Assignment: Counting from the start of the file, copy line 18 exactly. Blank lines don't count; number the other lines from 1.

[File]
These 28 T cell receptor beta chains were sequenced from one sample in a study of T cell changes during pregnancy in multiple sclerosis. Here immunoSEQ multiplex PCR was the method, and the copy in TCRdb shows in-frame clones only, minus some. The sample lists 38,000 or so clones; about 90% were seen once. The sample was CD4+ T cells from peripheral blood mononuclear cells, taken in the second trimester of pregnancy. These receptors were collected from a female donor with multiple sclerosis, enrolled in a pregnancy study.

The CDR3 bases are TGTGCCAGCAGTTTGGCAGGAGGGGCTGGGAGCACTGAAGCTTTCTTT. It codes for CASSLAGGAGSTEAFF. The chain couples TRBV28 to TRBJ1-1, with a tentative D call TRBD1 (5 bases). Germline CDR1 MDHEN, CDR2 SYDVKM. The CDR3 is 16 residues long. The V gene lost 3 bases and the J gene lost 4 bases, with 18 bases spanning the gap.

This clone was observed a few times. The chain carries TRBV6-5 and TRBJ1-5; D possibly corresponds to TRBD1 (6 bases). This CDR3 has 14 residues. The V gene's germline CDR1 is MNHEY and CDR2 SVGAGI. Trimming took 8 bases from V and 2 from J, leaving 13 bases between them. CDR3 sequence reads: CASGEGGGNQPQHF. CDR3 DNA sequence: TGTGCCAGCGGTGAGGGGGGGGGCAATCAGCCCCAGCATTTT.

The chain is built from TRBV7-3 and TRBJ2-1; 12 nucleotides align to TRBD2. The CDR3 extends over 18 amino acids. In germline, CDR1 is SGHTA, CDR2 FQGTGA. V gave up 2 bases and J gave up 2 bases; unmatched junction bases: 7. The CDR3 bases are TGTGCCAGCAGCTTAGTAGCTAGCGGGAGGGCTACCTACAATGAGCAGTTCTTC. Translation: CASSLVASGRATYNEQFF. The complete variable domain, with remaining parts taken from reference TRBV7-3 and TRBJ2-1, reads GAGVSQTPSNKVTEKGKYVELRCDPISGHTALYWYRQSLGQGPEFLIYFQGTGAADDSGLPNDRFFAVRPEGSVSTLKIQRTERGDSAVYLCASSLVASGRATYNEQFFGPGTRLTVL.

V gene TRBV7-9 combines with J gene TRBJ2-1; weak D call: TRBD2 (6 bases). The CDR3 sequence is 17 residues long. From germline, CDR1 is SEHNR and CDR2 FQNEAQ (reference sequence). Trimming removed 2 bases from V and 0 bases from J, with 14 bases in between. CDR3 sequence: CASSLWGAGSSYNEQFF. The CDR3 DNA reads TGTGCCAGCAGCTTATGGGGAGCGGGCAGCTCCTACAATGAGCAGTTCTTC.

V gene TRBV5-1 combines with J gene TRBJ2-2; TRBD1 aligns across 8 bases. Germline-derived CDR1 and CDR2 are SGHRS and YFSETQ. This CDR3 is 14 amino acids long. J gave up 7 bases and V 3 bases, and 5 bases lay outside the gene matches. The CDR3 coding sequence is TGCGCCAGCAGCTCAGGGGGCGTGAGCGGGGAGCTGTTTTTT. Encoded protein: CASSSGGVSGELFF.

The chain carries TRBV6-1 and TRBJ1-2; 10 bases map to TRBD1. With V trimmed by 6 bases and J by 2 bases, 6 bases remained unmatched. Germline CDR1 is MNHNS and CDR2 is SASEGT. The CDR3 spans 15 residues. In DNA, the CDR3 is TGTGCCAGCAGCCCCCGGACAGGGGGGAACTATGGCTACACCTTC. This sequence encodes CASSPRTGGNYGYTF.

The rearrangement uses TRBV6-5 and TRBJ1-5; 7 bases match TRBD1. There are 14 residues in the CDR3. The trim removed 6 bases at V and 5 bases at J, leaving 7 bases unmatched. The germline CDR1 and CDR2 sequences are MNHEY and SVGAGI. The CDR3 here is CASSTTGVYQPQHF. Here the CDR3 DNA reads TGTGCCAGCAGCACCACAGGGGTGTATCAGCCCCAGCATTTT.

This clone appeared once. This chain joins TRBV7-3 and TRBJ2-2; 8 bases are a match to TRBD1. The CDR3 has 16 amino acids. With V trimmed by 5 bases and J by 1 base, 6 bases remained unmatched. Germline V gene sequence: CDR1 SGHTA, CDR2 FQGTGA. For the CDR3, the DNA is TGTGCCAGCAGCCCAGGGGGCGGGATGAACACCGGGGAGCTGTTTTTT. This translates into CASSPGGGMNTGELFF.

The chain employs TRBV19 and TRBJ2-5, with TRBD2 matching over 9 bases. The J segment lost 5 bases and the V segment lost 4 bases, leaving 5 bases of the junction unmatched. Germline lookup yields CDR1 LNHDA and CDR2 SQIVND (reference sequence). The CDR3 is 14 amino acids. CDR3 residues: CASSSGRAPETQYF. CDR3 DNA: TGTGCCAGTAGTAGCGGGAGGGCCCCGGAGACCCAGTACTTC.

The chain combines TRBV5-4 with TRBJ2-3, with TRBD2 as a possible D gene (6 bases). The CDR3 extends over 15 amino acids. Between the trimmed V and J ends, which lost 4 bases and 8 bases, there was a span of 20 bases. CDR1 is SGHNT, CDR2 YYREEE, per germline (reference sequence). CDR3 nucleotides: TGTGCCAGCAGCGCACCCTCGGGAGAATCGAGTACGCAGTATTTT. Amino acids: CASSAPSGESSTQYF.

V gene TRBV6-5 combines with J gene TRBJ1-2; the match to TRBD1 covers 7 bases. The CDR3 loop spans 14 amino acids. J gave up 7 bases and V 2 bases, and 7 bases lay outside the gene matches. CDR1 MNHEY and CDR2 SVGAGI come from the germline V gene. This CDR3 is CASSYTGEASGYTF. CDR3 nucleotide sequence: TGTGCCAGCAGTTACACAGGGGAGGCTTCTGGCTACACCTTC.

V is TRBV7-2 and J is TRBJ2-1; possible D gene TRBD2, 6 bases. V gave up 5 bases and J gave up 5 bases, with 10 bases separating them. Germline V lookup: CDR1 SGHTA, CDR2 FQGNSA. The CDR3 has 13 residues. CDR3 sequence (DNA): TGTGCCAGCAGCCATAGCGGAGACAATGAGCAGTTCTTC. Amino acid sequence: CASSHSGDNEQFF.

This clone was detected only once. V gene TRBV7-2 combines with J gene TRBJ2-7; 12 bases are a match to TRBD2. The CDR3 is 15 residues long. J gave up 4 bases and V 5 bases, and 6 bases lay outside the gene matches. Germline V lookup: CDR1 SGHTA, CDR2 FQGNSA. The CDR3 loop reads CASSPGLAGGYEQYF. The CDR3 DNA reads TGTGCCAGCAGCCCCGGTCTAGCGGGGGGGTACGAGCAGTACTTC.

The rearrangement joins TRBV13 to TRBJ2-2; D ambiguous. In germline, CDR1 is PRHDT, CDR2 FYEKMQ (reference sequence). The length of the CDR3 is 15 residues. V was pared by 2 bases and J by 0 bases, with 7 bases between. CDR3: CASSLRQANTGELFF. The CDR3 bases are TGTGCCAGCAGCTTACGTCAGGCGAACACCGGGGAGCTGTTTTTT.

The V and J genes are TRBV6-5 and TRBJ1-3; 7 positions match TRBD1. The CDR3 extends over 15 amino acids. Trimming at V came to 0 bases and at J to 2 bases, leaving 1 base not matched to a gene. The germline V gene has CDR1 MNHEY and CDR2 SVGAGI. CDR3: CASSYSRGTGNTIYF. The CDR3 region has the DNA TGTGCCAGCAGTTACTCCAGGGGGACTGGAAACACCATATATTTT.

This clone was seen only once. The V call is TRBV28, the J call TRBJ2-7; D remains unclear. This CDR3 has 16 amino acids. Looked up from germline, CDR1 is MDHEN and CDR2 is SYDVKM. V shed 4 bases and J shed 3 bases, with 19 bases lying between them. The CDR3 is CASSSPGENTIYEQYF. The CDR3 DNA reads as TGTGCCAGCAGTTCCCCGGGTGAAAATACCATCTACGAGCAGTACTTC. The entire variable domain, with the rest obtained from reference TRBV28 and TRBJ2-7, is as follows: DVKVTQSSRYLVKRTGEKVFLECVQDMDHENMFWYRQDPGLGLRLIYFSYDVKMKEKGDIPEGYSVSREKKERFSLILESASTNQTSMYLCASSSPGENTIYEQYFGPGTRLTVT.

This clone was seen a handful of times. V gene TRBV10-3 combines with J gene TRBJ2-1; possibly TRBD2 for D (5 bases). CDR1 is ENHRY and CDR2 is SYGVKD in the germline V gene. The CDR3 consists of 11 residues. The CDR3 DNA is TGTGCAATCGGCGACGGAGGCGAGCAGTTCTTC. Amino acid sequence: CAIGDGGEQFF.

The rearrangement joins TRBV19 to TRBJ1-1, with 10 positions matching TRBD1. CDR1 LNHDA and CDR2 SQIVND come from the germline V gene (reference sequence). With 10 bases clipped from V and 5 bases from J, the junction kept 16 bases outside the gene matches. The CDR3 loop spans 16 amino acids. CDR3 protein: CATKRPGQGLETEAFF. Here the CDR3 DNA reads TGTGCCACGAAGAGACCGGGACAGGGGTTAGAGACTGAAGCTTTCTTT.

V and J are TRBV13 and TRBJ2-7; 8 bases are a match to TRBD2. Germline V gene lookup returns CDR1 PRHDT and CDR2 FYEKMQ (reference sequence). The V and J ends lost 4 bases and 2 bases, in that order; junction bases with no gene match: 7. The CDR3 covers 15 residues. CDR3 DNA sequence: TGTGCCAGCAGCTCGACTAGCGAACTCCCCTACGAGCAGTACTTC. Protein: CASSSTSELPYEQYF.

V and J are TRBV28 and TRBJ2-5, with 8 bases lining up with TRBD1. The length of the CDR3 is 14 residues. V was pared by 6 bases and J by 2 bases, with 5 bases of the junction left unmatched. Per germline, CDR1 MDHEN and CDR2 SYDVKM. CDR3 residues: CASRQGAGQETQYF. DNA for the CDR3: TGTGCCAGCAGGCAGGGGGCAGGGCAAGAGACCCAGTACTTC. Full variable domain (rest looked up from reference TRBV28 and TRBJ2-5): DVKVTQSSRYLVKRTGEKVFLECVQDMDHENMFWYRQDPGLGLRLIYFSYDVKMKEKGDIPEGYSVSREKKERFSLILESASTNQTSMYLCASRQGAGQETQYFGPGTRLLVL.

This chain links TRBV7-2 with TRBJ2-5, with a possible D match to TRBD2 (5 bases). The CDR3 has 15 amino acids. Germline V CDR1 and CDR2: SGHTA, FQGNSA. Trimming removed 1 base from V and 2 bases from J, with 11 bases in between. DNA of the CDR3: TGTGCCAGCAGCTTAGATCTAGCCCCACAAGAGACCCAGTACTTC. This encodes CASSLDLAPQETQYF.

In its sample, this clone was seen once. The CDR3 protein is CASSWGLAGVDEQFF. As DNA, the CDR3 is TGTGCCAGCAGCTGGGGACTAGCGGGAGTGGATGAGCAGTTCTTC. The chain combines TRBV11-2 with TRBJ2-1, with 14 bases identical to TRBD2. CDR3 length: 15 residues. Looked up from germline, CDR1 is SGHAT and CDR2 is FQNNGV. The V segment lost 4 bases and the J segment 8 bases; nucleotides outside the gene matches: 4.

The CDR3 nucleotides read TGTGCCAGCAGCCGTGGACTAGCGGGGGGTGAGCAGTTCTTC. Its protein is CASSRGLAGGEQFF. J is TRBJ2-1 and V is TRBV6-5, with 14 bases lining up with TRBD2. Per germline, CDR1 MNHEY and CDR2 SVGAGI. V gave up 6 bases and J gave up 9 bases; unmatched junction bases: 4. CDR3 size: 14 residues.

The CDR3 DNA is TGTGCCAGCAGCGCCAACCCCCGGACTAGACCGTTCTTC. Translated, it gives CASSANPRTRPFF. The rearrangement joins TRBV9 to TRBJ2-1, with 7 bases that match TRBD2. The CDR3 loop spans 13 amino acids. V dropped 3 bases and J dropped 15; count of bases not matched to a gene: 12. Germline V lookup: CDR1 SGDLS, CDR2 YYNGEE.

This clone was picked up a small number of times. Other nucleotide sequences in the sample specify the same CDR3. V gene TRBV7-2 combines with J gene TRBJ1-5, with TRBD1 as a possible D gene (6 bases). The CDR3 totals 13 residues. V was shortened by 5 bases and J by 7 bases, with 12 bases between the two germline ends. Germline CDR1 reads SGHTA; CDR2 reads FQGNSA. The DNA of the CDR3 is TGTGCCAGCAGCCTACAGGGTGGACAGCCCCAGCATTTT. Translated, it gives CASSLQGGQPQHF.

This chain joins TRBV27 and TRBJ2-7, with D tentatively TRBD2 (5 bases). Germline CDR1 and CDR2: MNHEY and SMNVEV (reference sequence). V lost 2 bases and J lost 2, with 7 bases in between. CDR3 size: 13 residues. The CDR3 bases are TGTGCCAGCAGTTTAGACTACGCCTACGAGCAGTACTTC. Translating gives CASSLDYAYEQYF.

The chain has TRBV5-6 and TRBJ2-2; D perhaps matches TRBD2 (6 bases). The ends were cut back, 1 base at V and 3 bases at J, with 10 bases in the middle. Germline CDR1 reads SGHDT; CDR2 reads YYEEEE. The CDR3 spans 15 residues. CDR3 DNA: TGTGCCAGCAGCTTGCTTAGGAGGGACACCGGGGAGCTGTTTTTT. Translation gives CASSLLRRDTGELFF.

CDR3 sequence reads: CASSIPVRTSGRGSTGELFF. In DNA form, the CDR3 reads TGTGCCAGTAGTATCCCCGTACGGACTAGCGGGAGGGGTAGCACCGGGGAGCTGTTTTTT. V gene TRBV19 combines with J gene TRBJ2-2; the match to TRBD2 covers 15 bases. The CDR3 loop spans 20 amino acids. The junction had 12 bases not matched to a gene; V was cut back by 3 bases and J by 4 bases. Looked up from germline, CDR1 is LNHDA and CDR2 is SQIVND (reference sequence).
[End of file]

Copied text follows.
This clone was seen a handful of times. V gene TRBV10-3 combines with J gene TRBJ2-1; possibly TRBD2 for D (5 bases). CDR1 is ENHRY and CDR2 is SYGVKD in the germline V gene. The CDR3 consists of 11 residues. The CDR3 DNA is TGTGCAATCGGCGACGGAGGCGAGCAGTTCTTC. Amino acid sequence: CAIGDGGEQFF.